The European Union's Tempus Programme to modernise higher education in Eastern Europe, Central Asia and the Mediterranean is a similar inter-country collaboration that may be applicable to SSA medical schools. Through the Tempus Programme, all medical schools in Bosnia and Herzegovina gave enhanced training to academic staff, and successfully improved medical school staff recruitment and retention.80–83

Inter-country collaborations between professional organisations provide opportunities for professional development and specialisation without migrating. Ethiopia collaborates with the University of Toronto to provide subspecialty psychiatry training. Ghana collaborates with the Royal College of Obstetricians and Gynaecologists and the American College of Obstetricians and Gynecologists for obstetric and gynaecological subspecialty training. Both result in national certification and create and/or strengthen a core team in-country to train and increase the number of local HCW with subspecialty expertise.84 ,85


Task-shifting is a process by which certain appropriate healthcare responsibilities are delegated to trained, less specialised HCW to make more efficient use of available human resources. In many SSA countries, mid-level practitioners provide care to people with HIV and TB and perform caesarean sections.86–90 Task-shifting to lay HCW and non-physicians increases the overall supply, improves distribution of HCW and expands the capacity of healthcare systems.91 ,92

Cross-university collaboration in Mbarara, Uganda

Like many SSA countries, Uganda has significant HCW shortages (1.5 HCW per 10 000 population) for multiple reasons.33 ,39 ,42 ,93–96 To address HCW shortages, MUST has been focusing on medical education, training and faculty development.

MUST redesigned the medical school curriculum with an emphasis on rural health, rural clinical sites and the social determinants of health. MUST built collaborations with the University of Bristol, UK and McMaster University, Canada with faculty exchanges. Ugandan physicians acquired specialty skills in the UK and Canada; all returned to MUST to assume faculty positions.

MUST also created a collaboration with faculty from multiple departments at MGH to promote locally relevant research and strengthen healthcare delivery; build local capacity through distance learning, training and mentorship, and faculty and resident exchanges; train MGH residents in global health and health systems improvement; and develop global health leaders (practitioners and researchers) in Uganda and the USA. To address infrastructure needs, MGH is constructing a public health building and technology innovation laboratory.97–100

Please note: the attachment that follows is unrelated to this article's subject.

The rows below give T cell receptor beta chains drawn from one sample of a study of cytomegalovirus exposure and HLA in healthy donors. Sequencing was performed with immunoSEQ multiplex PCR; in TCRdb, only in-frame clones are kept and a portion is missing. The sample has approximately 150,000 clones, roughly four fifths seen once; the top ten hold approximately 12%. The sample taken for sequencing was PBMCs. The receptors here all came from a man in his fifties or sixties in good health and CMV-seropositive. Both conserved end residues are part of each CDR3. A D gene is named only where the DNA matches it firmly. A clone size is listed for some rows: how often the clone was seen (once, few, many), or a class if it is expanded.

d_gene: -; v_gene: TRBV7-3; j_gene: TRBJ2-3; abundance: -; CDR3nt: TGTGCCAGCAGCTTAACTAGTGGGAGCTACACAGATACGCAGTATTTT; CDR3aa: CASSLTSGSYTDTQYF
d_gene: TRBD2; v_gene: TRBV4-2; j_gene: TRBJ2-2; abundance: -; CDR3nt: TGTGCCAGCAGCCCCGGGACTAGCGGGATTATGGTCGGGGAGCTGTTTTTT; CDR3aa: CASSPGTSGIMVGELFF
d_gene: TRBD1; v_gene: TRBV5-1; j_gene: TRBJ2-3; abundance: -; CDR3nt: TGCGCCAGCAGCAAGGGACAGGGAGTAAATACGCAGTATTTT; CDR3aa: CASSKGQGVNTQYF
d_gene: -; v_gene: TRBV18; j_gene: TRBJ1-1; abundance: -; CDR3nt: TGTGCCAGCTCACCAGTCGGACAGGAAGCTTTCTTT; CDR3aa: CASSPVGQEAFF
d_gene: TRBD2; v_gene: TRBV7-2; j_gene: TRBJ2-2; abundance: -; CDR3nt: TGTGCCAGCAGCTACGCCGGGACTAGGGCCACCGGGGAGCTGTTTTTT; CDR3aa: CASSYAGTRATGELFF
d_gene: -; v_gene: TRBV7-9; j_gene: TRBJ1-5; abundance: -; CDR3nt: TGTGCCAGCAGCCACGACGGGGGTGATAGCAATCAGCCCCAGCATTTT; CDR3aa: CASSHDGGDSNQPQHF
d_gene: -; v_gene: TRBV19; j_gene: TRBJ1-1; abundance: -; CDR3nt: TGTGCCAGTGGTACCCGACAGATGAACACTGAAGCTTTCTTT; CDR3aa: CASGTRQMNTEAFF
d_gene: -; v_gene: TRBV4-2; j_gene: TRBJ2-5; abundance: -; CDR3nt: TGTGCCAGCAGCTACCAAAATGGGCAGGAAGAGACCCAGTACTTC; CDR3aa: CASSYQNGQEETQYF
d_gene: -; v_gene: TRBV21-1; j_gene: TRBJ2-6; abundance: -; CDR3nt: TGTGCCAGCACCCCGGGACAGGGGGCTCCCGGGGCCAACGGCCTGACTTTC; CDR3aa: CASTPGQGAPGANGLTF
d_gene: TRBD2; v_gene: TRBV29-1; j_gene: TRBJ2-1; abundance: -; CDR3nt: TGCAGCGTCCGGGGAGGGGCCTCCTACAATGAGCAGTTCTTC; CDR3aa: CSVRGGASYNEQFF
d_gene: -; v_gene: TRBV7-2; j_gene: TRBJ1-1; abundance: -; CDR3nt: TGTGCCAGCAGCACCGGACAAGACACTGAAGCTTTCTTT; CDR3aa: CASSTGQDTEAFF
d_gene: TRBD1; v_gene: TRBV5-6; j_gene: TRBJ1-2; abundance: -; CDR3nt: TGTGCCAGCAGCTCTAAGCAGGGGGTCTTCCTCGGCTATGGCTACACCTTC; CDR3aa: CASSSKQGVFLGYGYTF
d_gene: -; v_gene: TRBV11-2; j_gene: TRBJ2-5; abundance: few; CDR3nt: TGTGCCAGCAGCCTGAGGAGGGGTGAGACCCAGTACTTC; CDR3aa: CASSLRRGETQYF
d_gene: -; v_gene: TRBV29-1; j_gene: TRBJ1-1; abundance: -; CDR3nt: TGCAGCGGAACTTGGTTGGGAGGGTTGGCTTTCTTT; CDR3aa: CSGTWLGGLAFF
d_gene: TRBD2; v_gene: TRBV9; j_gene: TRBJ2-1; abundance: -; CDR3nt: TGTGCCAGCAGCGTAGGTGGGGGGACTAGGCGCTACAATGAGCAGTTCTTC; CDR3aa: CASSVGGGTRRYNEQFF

HCW shortages in SSA contribute to poor child health outcomes and have complex, multifactorial causes. The conceptual framework presented above connects three underlying causes of HCW shortages (insufficient supply, inadequate distribution and migration) to driving forces underpinning those causes, thereby elucidating points of intervention and possible strategies. Redressing HCW shortages in poor countries will require multiple strategies, including international regulation of HCW recruitment, international collaborations, task-shifting and bilateral collaborations between academic medical centres (see figure 1).101–104 Much has been written about ‘brain drain’. Initiatives like those of MUST and others provide examples of strategies that promote ‘brain circulation’, 105 ,106 learning between committed partners from academic centres in resource-poor and rich settings that through solidarity, clinical and research training and mentorship may increase HCW supply, reduce the push/pull forces of migration, and help redress HCW shortages in SSA.

Figure 1

Conceptual framework and driving factors behind healthcare worker shortages in resource-limited settings in sub-Saharan Africa.


We thank Dr MaryCatherine Arbour, Dr Brett Nelson and Dr Kristian Olson for their critical review and exceedingly helpful comments and edits of our paper.



  • Contributors JK and FB shared responsibility for writing the manuscript.

  • Competing interests None.

  • Provenance and peer review Not commissioned; externally peer reviewed.